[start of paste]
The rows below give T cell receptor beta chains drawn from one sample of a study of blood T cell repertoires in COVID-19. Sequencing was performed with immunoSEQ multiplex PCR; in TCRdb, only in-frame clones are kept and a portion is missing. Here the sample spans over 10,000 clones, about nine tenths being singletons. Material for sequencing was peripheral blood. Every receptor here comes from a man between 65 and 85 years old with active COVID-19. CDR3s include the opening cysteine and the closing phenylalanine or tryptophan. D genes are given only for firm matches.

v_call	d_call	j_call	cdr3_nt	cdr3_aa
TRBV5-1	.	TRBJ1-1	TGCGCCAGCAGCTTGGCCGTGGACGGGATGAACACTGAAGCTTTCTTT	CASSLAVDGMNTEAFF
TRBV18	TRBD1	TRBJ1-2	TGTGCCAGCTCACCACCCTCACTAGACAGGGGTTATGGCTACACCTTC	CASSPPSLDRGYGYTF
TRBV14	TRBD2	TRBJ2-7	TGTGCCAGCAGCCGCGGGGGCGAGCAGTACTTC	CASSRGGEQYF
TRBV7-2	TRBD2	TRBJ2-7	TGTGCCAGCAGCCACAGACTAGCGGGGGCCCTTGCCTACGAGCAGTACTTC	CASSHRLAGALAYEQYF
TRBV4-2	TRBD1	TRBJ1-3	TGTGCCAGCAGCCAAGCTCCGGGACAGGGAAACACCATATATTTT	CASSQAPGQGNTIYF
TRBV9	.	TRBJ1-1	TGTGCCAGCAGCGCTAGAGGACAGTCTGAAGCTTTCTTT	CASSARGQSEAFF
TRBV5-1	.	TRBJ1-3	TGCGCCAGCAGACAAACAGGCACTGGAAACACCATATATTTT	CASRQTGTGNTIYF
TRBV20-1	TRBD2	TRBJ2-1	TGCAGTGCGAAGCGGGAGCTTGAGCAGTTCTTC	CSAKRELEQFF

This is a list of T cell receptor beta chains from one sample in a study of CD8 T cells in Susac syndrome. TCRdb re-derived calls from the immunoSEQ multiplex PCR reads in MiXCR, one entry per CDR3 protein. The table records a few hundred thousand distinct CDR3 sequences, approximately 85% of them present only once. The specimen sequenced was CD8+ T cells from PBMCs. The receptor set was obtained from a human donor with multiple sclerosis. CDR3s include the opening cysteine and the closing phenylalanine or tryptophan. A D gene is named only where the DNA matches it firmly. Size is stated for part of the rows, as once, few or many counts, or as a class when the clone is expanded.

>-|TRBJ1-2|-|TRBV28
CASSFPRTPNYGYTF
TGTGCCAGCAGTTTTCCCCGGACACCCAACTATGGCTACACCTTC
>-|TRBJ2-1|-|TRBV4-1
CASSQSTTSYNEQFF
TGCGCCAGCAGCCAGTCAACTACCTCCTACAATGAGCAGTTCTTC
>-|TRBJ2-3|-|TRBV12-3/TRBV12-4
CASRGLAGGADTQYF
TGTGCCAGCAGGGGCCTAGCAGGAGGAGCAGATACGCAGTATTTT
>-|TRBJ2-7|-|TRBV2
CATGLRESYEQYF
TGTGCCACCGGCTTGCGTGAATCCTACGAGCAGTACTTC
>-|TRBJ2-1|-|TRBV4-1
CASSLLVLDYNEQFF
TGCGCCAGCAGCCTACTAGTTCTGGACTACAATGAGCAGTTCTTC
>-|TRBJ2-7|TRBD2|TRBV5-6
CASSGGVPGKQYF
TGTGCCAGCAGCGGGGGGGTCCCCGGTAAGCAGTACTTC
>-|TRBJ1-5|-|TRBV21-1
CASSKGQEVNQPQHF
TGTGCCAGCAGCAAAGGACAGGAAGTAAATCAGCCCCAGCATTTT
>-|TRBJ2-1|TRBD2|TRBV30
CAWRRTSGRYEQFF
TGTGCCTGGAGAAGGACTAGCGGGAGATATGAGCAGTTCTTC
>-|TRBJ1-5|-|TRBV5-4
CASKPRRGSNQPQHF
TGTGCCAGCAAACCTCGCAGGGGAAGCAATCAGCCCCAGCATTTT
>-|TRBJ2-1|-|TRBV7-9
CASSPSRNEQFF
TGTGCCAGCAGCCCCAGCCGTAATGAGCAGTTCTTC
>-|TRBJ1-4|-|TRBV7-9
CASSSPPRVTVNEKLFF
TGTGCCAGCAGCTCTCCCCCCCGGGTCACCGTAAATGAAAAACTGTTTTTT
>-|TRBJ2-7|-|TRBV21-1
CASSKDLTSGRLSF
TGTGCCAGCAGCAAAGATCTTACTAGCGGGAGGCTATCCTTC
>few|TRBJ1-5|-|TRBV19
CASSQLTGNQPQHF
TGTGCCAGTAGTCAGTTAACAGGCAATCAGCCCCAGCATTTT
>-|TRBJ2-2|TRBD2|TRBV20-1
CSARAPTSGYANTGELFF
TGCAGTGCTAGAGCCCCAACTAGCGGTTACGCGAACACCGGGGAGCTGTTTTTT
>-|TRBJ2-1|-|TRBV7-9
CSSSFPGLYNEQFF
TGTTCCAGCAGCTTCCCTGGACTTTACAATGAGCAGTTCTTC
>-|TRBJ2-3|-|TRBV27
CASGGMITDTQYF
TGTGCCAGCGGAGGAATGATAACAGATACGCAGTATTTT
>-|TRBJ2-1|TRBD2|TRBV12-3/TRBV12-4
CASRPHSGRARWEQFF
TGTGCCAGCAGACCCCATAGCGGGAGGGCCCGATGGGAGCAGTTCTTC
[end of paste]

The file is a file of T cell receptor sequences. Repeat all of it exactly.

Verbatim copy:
The rows below give T cell receptor beta chains drawn from one sample of a study of blood T cell repertoires in COVID-19. Sequencing was performed with immunoSEQ multiplex PCR; in TCRdb, only in-frame clones are kept and a portion is missing. Here the sample spans over 10,000 clones, about nine tenths being singletons. Material for sequencing was peripheral blood. Every receptor here comes from a man between 65 and 85 years old with active COVID-19. CDR3s include the opening cysteine and the closing phenylalanine or tryptophan. D genes are given only for firm matches.

v_call	d_call	j_call	cdr3_nt	cdr3_aa
TRBV5-1	.	TRBJ1-1	TGCGCCAGCAGCTTGGCCGTGGACGGGATGAACACTGAAGCTTTCTTT	CASSLAVDGMNTEAFF
TRBV18	TRBD1	TRBJ1-2	TGTGCCAGCTCACCACCCTCACTAGACAGGGGTTATGGCTACACCTTC	CASSPPSLDRGYGYTF
TRBV14	TRBD2	TRBJ2-7	TGTGCCAGCAGCCGCGGGGGCGAGCAGTACTTC	CASSRGGEQYF
TRBV7-2	TRBD2	TRBJ2-7	TGTGCCAGCAGCCACAGACTAGCGGGGGCCCTTGCCTACGAGCAGTACTTC	CASSHRLAGALAYEQYF
TRBV4-2	TRBD1	TRBJ1-3	TGTGCCAGCAGCCAAGCTCCGGGACAGGGAAACACCATATATTTT	CASSQAPGQGNTIYF
TRBV9	.	TRBJ1-1	TGTGCCAGCAGCGCTAGAGGACAGTCTGAAGCTTTCTTT	CASSARGQSEAFF
TRBV5-1	.	TRBJ1-3	TGCGCCAGCAGACAAACAGGCACTGGAAACACCATATATTTT	CASRQTGTGNTIYF
TRBV20-1	TRBD2	TRBJ2-1	TGCAGTGCGAAGCGGGAGCTTGAGCAGTTCTTC	CSAKRELEQFF

This is a list of T cell receptor beta chains from one sample in a study of CD8 T cells in Susac syndrome. TCRdb re-derived calls from the immunoSEQ multiplex PCR reads in MiXCR, one entry per CDR3 protein. The table records a few hundred thousand distinct CDR3 sequences, approximately 85% of them present only once. The specimen sequenced was CD8+ T cells from PBMCs. The receptor set was obtained from a human donor with multiple sclerosis. CDR3s include the opening cysteine and the closing phenylalanine or tryptophan. A D gene is named only where the DNA matches it firmly. Size is stated for part of the rows, as once, few or many counts, or as a class when the clone is expanded.

>-|TRBJ1-2|-|TRBV28
CASSFPRTPNYGYTF
TGTGCCAGCAGTTTTCCCCGGACACCCAACTATGGCTACACCTTC
>-|TRBJ2-1|-|TRBV4-1
CASSQSTTSYNEQFF
TGCGCCAGCAGCCAGTCAACTACCTCCTACAATGAGCAGTTCTTC
>-|TRBJ2-3|-|TRBV12-3/TRBV12-4
CASRGLAGGADTQYF
TGTGCCAGCAGGGGCCTAGCAGGAGGAGCAGATACGCAGTATTTT
>-|TRBJ2-7|-|TRBV2
CATGLRESYEQYF
TGTGCCACCGGCTTGCGTGAATCCTACGAGCAGTACTTC
>-|TRBJ2-1|-|TRBV4-1
CASSLLVLDYNEQFF
TGCGCCAGCAGCCTACTAGTTCTGGACTACAATGAGCAGTTCTTC
>-|TRBJ2-7|TRBD2|TRBV5-6
CASSGGVPGKQYF
TGTGCCAGCAGCGGGGGGGTCCCCGGTAAGCAGTACTTC
>-|TRBJ1-5|-|TRBV21-1
CASSKGQEVNQPQHF
TGTGCCAGCAGCAAAGGACAGGAAGTAAATCAGCCCCAGCATTTT
>-|TRBJ2-1|TRBD2|TRBV30
CAWRRTSGRYEQFF
TGTGCCTGGAGAAGGACTAGCGGGAGATATGAGCAGTTCTTC
>-|TRBJ1-5|-|TRBV5-4
CASKPRRGSNQPQHF
TGTGCCAGCAAACCTCGCAGGGGAAGCAATCAGCCCCAGCATTTT
>-|TRBJ2-1|-|TRBV7-9
CASSPSRNEQFF
TGTGCCAGCAGCCCCAGCCGTAATGAGCAGTTCTTC
>-|TRBJ1-4|-|TRBV7-9
CASSSPPRVTVNEKLFF
TGTGCCAGCAGCTCTCCCCCCCGGGTCACCGTAAATGAAAAACTGTTTTTT
>-|TRBJ2-7|-|TRBV21-1
CASSKDLTSGRLSF
TGTGCCAGCAGCAAAGATCTTACTAGCGGGAGGCTATCCTTC
>few|TRBJ1-5|-|TRBV19
CASSQLTGNQPQHF
TGTGCCAGTAGTCAGTTAACAGGCAATCAGCCCCAGCATTTT
>-|TRBJ2-2|TRBD2|TRBV20-1
CSARAPTSGYANTGELFF
TGCAGTGCTAGAGCCCCAACTAGCGGTTACGCGAACACCGGGGAGCTGTTTTTT
>-|TRBJ2-1|-|TRBV7-9
CSSSFPGLYNEQFF
TGTTCCAGCAGCTTCCCTGGACTTTACAATGAGCAGTTCTTC
>-|TRBJ2-3|-|TRBV27
CASGGMITDTQYF
TGTGCCAGCGGAGGAATGATAACAGATACGCAGTATTTT
>-|TRBJ2-1|TRBD2|TRBV12-3/TRBV12-4
CASRPHSGRARWEQFF
TGTGCCAGCAGACCCCATAGCGGGAGGGCCCGATGGGAGCAGTTCTTC